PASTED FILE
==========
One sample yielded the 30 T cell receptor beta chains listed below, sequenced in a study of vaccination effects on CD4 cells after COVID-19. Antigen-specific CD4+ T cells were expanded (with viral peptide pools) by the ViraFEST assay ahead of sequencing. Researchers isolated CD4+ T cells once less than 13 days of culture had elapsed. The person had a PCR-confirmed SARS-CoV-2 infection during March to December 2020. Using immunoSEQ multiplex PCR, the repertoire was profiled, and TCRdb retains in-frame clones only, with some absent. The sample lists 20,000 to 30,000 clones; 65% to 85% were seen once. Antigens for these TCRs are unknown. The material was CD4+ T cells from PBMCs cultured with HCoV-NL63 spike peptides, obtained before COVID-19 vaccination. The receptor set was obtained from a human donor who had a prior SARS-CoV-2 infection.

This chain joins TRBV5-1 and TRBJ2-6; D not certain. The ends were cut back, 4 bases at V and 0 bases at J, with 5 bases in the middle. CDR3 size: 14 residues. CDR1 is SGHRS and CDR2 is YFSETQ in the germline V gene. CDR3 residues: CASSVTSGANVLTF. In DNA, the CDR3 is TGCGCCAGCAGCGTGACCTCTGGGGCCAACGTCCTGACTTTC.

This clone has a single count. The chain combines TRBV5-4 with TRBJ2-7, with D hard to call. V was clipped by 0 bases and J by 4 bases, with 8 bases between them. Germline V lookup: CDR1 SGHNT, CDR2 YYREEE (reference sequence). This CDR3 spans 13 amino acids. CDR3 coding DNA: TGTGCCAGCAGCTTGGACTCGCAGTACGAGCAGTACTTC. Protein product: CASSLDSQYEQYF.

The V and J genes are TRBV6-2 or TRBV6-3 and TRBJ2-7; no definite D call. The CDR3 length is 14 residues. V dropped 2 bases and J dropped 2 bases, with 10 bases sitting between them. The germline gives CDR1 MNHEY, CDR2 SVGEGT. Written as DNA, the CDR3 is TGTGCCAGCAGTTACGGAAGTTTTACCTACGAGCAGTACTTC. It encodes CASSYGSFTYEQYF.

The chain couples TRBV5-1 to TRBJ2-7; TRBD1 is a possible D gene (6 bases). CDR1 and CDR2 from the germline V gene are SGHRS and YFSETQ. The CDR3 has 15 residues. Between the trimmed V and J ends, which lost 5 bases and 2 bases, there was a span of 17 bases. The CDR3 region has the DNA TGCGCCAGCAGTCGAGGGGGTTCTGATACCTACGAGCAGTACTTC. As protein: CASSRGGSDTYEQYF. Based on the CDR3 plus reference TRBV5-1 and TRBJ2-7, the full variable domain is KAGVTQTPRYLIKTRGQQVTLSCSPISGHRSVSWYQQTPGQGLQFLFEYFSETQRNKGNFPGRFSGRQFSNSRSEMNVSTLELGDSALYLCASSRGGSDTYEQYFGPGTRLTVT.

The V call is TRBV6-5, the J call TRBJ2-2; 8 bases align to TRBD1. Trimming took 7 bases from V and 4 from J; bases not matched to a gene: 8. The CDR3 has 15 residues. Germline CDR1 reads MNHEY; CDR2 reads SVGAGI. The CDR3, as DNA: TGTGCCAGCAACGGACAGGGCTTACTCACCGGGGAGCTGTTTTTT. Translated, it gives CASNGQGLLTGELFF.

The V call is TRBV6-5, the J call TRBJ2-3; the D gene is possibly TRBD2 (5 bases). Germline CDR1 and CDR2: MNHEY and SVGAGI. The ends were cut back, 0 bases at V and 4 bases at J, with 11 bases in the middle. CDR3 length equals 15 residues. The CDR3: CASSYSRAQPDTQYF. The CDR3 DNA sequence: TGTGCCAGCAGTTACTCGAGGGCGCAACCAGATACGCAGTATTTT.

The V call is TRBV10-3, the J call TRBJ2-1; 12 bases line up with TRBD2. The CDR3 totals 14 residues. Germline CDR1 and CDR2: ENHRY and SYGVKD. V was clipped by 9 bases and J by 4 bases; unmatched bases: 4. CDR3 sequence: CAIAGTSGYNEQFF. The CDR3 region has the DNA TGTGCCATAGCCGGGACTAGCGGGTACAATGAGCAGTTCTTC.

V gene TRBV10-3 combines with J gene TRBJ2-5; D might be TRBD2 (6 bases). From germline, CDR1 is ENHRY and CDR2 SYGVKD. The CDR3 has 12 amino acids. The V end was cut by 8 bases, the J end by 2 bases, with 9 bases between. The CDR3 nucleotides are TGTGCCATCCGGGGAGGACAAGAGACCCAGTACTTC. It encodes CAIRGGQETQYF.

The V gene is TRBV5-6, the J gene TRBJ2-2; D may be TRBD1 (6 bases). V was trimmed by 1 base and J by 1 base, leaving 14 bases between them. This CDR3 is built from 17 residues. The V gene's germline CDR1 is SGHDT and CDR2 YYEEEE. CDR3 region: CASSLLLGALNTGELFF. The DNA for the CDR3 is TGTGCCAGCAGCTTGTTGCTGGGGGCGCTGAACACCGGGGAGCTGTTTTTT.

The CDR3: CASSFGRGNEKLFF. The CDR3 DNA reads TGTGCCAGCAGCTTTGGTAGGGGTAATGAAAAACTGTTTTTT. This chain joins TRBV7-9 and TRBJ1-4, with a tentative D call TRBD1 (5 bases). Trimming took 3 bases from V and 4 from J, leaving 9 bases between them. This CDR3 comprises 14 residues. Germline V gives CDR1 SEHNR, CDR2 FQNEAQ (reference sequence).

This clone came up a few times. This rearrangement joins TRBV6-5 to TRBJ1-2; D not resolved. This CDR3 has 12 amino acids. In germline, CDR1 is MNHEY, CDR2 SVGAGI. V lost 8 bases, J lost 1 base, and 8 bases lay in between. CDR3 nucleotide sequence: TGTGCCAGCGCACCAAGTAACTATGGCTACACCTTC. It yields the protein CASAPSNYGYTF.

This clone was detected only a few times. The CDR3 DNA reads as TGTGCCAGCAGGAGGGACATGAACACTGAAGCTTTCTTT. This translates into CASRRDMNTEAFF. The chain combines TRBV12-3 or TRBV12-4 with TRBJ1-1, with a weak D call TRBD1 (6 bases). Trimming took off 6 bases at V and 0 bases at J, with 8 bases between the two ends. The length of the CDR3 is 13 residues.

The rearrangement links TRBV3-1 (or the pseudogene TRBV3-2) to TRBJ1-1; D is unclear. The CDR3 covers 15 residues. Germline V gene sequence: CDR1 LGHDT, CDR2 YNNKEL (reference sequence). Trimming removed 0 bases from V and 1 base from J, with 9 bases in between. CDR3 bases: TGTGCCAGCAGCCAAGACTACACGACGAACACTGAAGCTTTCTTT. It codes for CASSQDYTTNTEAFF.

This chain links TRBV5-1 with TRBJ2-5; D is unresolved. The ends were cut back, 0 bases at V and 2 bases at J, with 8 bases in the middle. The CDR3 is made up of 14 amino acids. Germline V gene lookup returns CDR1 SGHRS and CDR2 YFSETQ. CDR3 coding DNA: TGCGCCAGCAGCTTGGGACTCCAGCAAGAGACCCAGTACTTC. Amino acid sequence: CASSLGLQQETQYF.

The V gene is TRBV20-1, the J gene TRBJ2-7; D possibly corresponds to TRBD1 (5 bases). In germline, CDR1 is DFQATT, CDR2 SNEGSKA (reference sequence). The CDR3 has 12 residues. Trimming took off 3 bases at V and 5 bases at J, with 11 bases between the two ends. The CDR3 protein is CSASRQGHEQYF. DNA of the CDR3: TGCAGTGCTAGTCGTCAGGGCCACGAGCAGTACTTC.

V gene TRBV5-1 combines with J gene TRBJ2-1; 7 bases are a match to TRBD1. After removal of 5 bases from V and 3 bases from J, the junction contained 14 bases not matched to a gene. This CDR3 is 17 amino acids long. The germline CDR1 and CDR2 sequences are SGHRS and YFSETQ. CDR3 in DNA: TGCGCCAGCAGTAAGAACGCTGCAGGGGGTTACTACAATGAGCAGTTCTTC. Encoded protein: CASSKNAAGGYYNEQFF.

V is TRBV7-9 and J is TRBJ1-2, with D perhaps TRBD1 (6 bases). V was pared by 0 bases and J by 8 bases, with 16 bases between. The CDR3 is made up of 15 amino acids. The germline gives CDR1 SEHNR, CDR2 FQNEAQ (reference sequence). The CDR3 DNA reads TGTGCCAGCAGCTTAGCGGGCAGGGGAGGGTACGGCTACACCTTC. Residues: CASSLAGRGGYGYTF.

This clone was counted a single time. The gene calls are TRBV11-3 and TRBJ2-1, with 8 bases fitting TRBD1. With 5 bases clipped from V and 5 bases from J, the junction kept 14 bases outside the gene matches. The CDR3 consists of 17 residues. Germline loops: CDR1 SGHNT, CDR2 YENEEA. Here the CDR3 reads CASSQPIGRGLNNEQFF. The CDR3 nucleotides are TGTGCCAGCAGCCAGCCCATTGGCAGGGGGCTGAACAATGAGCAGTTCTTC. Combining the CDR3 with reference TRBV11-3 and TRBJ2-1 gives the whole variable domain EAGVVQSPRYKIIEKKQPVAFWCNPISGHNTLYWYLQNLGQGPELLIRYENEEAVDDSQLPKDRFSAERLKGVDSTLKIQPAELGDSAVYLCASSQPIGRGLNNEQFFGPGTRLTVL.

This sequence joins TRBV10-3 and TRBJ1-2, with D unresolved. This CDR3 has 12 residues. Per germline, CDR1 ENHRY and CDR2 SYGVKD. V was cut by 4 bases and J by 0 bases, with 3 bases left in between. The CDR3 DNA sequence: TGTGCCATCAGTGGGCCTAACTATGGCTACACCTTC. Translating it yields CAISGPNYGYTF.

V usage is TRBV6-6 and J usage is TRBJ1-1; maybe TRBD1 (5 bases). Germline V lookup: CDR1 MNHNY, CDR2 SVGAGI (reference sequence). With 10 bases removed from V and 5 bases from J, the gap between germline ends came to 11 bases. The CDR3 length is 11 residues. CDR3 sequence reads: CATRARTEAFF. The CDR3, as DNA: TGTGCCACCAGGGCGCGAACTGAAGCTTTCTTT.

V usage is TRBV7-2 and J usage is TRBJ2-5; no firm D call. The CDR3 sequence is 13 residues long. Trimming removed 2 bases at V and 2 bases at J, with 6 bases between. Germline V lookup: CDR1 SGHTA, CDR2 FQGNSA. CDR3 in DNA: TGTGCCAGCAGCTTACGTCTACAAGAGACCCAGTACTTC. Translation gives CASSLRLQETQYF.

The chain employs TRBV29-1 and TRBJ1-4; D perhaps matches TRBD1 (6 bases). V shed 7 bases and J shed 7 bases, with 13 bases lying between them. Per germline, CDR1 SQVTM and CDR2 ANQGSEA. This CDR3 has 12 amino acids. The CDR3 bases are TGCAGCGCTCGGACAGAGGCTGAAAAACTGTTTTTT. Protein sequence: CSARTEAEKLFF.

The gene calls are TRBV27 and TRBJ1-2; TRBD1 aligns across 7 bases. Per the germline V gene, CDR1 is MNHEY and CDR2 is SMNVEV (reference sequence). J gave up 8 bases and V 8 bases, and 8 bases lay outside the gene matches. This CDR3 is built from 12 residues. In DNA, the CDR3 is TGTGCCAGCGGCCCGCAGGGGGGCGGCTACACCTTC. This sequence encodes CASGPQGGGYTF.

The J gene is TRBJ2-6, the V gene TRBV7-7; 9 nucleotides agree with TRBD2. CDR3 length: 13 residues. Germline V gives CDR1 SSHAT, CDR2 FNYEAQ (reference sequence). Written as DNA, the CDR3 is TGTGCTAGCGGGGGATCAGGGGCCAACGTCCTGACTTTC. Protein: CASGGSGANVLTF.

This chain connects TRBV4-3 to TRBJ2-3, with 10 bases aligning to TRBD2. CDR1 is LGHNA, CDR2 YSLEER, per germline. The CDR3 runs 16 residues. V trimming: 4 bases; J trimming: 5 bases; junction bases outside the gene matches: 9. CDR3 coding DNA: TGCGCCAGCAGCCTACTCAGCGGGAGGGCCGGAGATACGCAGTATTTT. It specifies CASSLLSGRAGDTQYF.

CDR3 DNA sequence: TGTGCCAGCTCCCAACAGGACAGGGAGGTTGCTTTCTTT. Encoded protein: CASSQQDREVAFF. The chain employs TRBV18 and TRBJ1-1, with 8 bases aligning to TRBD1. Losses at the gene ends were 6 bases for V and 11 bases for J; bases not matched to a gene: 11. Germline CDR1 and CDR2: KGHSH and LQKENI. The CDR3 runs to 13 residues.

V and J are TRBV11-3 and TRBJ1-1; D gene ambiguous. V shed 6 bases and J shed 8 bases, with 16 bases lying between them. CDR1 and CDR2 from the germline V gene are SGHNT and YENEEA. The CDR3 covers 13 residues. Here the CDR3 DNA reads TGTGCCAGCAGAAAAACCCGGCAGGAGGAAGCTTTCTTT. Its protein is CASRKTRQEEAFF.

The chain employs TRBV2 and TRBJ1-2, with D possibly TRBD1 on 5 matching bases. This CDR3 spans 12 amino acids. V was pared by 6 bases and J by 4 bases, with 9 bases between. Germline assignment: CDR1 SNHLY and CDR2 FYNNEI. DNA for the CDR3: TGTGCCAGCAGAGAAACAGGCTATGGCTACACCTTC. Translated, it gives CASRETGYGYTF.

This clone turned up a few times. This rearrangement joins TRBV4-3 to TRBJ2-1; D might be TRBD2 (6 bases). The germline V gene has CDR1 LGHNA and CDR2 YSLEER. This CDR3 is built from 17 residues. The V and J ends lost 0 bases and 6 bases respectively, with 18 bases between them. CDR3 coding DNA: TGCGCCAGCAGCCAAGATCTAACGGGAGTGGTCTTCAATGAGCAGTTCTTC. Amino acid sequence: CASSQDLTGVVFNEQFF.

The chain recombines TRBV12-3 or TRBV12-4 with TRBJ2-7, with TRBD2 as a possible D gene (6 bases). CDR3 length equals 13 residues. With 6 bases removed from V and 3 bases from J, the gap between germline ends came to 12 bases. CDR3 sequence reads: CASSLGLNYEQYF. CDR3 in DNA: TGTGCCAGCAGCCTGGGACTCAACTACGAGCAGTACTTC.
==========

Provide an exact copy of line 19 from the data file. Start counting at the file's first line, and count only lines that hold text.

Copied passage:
This clone was counted a single time. The gene calls are TRBV11-3 and TRBJ2-1, with 8 bases fitting TRBD1. With 5 bases clipped from V and 5 bases from J, the junction kept 14 bases outside the gene matches. The CDR3 consists of 17 residues. Germline loops: CDR1 SGHNT, CDR2 YENEEA. Here the CDR3 reads CASSQPIGRGLNNEQFF. The CDR3 nucleotides are TGTGCCAGCAGCCAGCCCATTGGCAGGGGGCTGAACAATGAGCAGTTCTTC. Combining the CDR3 with reference TRBV11-3 and TRBJ2-1 gives the whole variable domain EAGVVQSPRYKIIEKKQPVAFWCNPISGHNTLYWYLQNLGQGPELLIRYENEEAVDDSQLPKDRFSAERLKGVDSTLKIQPAELGDSAVYLCASSQPIGRGLNNEQFFGPGTRLTVL.